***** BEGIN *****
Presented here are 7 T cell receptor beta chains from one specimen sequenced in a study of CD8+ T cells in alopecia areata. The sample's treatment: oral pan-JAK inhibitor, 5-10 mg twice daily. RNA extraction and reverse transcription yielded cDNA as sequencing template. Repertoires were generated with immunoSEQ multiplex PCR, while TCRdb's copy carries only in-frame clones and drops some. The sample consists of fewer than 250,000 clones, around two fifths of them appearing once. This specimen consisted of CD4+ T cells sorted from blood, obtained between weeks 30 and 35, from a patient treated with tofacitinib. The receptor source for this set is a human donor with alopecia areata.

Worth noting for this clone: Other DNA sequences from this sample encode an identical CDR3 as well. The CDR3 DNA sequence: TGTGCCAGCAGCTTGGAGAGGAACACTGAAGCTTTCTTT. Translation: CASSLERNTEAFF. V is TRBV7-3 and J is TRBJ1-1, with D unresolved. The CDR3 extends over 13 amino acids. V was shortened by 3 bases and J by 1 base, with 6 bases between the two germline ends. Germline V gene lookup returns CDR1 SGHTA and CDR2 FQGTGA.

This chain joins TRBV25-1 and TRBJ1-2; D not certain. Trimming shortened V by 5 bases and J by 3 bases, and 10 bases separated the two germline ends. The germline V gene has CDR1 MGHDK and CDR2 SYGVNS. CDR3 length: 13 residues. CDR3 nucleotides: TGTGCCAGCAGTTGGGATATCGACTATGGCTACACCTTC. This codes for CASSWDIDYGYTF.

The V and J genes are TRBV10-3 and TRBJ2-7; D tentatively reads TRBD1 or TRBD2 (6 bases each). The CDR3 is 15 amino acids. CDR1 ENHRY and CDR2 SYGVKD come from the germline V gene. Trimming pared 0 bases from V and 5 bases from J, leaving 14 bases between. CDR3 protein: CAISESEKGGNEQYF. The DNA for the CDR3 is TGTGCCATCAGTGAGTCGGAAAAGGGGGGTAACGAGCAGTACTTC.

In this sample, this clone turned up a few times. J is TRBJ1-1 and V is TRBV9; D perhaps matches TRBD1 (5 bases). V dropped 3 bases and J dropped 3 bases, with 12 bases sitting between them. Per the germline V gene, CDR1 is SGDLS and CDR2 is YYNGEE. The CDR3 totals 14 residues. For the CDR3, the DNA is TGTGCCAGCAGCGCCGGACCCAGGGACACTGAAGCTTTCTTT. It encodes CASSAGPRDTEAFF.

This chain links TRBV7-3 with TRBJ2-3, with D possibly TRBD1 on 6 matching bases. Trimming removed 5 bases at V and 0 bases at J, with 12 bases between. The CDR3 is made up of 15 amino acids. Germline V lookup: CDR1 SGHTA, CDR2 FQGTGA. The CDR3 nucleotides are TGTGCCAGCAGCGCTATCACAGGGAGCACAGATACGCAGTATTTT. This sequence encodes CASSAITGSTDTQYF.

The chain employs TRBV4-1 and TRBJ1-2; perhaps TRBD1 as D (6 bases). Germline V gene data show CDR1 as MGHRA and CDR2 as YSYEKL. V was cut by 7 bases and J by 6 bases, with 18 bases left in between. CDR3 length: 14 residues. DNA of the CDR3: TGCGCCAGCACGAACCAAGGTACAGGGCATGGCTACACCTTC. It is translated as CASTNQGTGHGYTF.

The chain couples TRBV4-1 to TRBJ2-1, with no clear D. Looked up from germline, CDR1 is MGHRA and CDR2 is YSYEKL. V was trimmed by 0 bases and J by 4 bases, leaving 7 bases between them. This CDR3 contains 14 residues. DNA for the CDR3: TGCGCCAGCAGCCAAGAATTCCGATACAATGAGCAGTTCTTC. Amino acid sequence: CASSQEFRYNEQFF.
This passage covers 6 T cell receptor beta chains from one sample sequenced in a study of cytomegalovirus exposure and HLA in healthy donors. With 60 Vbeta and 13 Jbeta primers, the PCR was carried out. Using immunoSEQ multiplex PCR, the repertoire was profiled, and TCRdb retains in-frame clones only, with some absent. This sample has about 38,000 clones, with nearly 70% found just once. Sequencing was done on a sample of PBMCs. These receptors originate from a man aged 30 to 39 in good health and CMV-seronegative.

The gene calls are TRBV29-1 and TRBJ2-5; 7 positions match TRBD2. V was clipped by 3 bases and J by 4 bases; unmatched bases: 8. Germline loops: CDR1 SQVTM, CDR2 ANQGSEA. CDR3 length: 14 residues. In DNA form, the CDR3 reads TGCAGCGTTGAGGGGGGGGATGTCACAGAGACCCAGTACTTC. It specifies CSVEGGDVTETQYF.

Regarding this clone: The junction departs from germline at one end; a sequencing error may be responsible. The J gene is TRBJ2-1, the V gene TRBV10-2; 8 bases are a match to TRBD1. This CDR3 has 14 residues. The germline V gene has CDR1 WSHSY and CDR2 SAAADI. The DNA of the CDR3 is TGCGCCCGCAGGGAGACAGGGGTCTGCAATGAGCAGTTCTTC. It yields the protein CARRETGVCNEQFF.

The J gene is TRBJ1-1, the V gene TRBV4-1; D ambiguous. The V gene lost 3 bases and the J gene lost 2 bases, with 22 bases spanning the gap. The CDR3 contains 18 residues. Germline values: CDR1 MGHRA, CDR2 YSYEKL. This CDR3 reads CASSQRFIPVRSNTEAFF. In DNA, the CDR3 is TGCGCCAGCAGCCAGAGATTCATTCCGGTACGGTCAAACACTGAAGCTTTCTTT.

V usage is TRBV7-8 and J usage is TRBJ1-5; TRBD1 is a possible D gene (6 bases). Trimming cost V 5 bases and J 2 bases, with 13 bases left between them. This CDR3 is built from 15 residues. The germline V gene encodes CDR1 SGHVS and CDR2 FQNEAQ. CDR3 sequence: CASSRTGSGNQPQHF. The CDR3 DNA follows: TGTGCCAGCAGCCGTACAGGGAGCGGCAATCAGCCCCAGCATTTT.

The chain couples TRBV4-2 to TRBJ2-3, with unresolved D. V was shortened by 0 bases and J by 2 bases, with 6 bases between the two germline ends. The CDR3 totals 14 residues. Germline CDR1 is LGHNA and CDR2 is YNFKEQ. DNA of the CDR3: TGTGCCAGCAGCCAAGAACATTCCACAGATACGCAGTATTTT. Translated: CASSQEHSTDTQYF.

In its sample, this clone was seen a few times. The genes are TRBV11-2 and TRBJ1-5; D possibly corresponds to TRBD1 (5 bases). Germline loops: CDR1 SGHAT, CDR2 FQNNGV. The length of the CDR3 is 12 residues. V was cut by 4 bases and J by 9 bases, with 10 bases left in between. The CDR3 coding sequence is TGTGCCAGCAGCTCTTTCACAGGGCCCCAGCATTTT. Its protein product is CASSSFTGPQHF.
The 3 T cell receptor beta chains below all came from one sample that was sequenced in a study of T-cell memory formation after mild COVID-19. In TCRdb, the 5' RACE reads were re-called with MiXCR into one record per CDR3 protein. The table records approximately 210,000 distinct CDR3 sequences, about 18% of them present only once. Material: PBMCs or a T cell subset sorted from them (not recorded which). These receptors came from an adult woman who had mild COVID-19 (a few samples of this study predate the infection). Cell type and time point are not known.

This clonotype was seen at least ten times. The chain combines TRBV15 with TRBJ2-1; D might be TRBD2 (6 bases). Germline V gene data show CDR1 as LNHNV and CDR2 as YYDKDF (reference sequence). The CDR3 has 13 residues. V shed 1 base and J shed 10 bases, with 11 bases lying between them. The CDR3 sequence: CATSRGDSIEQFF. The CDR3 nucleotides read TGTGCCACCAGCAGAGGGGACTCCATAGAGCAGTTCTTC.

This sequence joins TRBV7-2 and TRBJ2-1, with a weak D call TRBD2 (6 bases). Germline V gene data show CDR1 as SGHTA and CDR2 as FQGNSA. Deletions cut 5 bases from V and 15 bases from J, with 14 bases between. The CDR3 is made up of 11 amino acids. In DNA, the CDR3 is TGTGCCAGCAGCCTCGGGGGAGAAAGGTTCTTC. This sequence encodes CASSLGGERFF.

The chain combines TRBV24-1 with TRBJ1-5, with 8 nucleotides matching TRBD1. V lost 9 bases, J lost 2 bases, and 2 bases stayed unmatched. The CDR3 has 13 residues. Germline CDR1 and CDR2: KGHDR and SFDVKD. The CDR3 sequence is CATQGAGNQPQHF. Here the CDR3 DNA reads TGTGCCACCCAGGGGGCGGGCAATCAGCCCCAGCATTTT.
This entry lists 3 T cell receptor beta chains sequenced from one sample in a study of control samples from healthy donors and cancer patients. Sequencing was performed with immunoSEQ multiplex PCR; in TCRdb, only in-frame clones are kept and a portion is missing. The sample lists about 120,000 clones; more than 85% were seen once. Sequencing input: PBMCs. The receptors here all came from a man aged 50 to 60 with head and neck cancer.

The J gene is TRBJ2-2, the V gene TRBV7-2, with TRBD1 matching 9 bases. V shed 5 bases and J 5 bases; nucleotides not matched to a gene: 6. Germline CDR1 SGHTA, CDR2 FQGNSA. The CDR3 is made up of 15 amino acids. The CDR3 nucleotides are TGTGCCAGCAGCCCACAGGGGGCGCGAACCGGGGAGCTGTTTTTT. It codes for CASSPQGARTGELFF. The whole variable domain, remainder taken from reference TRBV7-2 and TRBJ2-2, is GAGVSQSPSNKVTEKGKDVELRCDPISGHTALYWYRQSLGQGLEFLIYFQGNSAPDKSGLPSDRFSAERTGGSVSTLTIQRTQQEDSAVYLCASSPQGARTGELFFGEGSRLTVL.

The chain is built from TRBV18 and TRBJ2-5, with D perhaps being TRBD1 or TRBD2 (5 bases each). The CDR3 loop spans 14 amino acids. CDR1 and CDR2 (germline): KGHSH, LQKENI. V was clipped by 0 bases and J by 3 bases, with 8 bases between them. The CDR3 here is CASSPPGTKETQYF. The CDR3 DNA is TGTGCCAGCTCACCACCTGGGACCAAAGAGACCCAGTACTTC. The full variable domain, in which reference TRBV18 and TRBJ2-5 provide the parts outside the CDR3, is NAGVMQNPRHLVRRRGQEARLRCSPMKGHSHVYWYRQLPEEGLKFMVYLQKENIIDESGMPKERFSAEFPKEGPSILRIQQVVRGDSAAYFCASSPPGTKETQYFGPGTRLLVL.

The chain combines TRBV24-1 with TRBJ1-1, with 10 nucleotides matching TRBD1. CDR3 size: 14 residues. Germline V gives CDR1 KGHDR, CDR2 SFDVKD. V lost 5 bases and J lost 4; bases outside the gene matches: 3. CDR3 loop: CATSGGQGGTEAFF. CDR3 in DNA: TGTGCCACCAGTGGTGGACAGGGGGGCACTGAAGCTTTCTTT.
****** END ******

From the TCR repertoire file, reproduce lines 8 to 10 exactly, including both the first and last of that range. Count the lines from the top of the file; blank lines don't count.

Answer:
The chain couples TRBV4-1 to TRBJ2-1, with no clear D. Looked up from germline, CDR1 is MGHRA and CDR2 is YSYEKL. V was trimmed by 0 bases and J by 4 bases, leaving 7 bases between them. This CDR3 contains 14 residues. DNA for the CDR3: TGCGCCAGCAGCCAAGAATTCCGATACAATGAGCAGTTCTTC. Amino acid sequence: CASSQEFRYNEQFF.
This passage covers 6 T cell receptor beta chains from one sample sequenced in a study of cytomegalovirus exposure and HLA in healthy donors. With 60 Vbeta and 13 Jbeta primers, the PCR was carried out. Using immunoSEQ multiplex PCR, the repertoire was profiled, and TCRdb retains in-frame clones only, with some absent. This sample has about 38,000 clones, with nearly 70% found just once. Sequencing was done on a sample of PBMCs. These receptors originate from a man aged 30 to 39 in good health and CMV-seronegative.

The gene calls are TRBV29-1 and TRBJ2-5; 7 positions match TRBD2. V was clipped by 3 bases and J by 4 bases; unmatched bases: 8. Germline loops: CDR1 SQVTM, CDR2 ANQGSEA. CDR3 length: 14 residues. In DNA form, the CDR3 reads TGCAGCGTTGAGGGGGGGGATGTCACAGAGACCCAGTACTTC. It specifies CSVEGGDVTETQYF.